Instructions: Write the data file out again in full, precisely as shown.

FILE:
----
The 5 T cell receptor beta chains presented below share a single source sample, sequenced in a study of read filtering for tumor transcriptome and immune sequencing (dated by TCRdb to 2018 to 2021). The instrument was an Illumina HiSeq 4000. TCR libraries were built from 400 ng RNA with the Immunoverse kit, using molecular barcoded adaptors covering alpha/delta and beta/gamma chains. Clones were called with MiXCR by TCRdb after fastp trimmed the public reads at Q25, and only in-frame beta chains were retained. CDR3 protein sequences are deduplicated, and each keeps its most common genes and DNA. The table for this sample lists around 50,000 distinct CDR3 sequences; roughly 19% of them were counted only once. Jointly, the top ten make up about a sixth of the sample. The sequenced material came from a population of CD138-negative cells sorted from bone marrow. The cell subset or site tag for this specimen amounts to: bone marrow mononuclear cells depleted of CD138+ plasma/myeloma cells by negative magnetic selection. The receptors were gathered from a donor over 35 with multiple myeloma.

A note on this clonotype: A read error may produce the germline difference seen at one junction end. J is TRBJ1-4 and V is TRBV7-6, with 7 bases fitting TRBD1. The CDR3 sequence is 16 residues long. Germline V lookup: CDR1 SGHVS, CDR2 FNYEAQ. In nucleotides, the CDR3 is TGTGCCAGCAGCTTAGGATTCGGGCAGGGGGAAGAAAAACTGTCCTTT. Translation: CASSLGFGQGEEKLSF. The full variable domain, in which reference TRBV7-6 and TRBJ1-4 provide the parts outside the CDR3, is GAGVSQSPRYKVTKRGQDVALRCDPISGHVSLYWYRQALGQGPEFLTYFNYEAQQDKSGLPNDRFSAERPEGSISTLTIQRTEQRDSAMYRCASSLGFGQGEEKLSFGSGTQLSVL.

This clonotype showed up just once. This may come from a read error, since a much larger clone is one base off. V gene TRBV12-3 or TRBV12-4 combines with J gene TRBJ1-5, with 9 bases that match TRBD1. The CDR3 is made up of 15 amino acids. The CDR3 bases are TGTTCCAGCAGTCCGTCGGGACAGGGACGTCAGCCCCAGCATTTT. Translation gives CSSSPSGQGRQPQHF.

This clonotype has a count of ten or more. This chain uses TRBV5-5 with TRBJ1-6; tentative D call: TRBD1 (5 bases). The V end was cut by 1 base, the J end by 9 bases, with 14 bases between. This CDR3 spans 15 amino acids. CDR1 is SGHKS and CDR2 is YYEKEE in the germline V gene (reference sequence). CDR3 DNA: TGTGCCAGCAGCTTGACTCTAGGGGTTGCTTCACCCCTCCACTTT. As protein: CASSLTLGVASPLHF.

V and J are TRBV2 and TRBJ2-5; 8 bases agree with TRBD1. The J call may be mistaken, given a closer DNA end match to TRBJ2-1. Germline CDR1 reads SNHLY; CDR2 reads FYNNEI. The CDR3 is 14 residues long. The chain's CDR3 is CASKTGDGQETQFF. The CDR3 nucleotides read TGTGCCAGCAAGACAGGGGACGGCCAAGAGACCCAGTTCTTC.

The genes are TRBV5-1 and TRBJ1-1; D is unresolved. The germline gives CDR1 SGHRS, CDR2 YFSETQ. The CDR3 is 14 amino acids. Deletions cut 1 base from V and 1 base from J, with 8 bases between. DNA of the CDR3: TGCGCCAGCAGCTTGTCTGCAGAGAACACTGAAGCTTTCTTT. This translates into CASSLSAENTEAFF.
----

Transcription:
The 5 T cell receptor beta chains presented below share a single source sample, sequenced in a study of read filtering for tumor transcriptome and immune sequencing (dated by TCRdb to 2018 to 2021). The instrument was an Illumina HiSeq 4000. TCR libraries were built from 400 ng RNA with the Immunoverse kit, using molecular barcoded adaptors covering alpha/delta and beta/gamma chains. Clones were called with MiXCR by TCRdb after fastp trimmed the public reads at Q25, and only in-frame beta chains were retained. CDR3 protein sequences are deduplicated, and each keeps its most common genes and DNA. The table for this sample lists around 50,000 distinct CDR3 sequences; roughly 19% of them were counted only once. Jointly, the top ten make up about a sixth of the sample. The sequenced material came from a population of CD138-negative cells sorted from bone marrow. The cell subset or site tag for this specimen amounts to: bone marrow mononuclear cells depleted of CD138+ plasma/myeloma cells by negative magnetic selection. The receptors were gathered from a donor over 35 with multiple myeloma.

A note on this clonotype: A read error may produce the germline difference seen at one junction end. J is TRBJ1-4 and V is TRBV7-6, with 7 bases fitting TRBD1. The CDR3 sequence is 16 residues long. Germline V lookup: CDR1 SGHVS, CDR2 FNYEAQ. In nucleotides, the CDR3 is TGTGCCAGCAGCTTAGGATTCGGGCAGGGGGAAGAAAAACTGTCCTTT. Translation: CASSLGFGQGEEKLSF. The full variable domain, in which reference TRBV7-6 and TRBJ1-4 provide the parts outside the CDR3, is GAGVSQSPRYKVTKRGQDVALRCDPISGHVSLYWYRQALGQGPEFLTYFNYEAQQDKSGLPNDRFSAERPEGSISTLTIQRTEQRDSAMYRCASSLGFGQGEEKLSFGSGTQLSVL.

This clonotype showed up just once. This may come from a read error, since a much larger clone is one base off. V gene TRBV12-3 or TRBV12-4 combines with J gene TRBJ1-5, with 9 bases that match TRBD1. The CDR3 is made up of 15 amino acids. The CDR3 bases are TGTTCCAGCAGTCCGTCGGGACAGGGACGTCAGCCCCAGCATTTT. Translation gives CSSSPSGQGRQPQHF.

This clonotype has a count of ten or more. This chain uses TRBV5-5 with TRBJ1-6; tentative D call: TRBD1 (5 bases). The V end was cut by 1 base, the J end by 9 bases, with 14 bases between. This CDR3 spans 15 amino acids. CDR1 is SGHKS and CDR2 is YYEKEE in the germline V gene (reference sequence). CDR3 DNA: TGTGCCAGCAGCTTGACTCTAGGGGTTGCTTCACCCCTCCACTTT. As protein: CASSLTLGVASPLHF.

V and J are TRBV2 and TRBJ2-5; 8 bases agree with TRBD1. The J call may be mistaken, given a closer DNA end match to TRBJ2-1. Germline CDR1 reads SNHLY; CDR2 reads FYNNEI. The CDR3 is 14 residues long. The chain's CDR3 is CASKTGDGQETQFF. The CDR3 nucleotides read TGTGCCAGCAAGACAGGGGACGGCCAAGAGACCCAGTTCTTC.

The genes are TRBV5-1 and TRBJ1-1; D is unresolved. The germline gives CDR1 SGHRS, CDR2 YFSETQ. The CDR3 is 14 amino acids. Deletions cut 1 base from V and 1 base from J, with 8 bases between. DNA of the CDR3: TGCGCCAGCAGCTTGTCTGCAGAGAACACTGAAGCTTTCTTT. This translates into CASSLSAENTEAFF.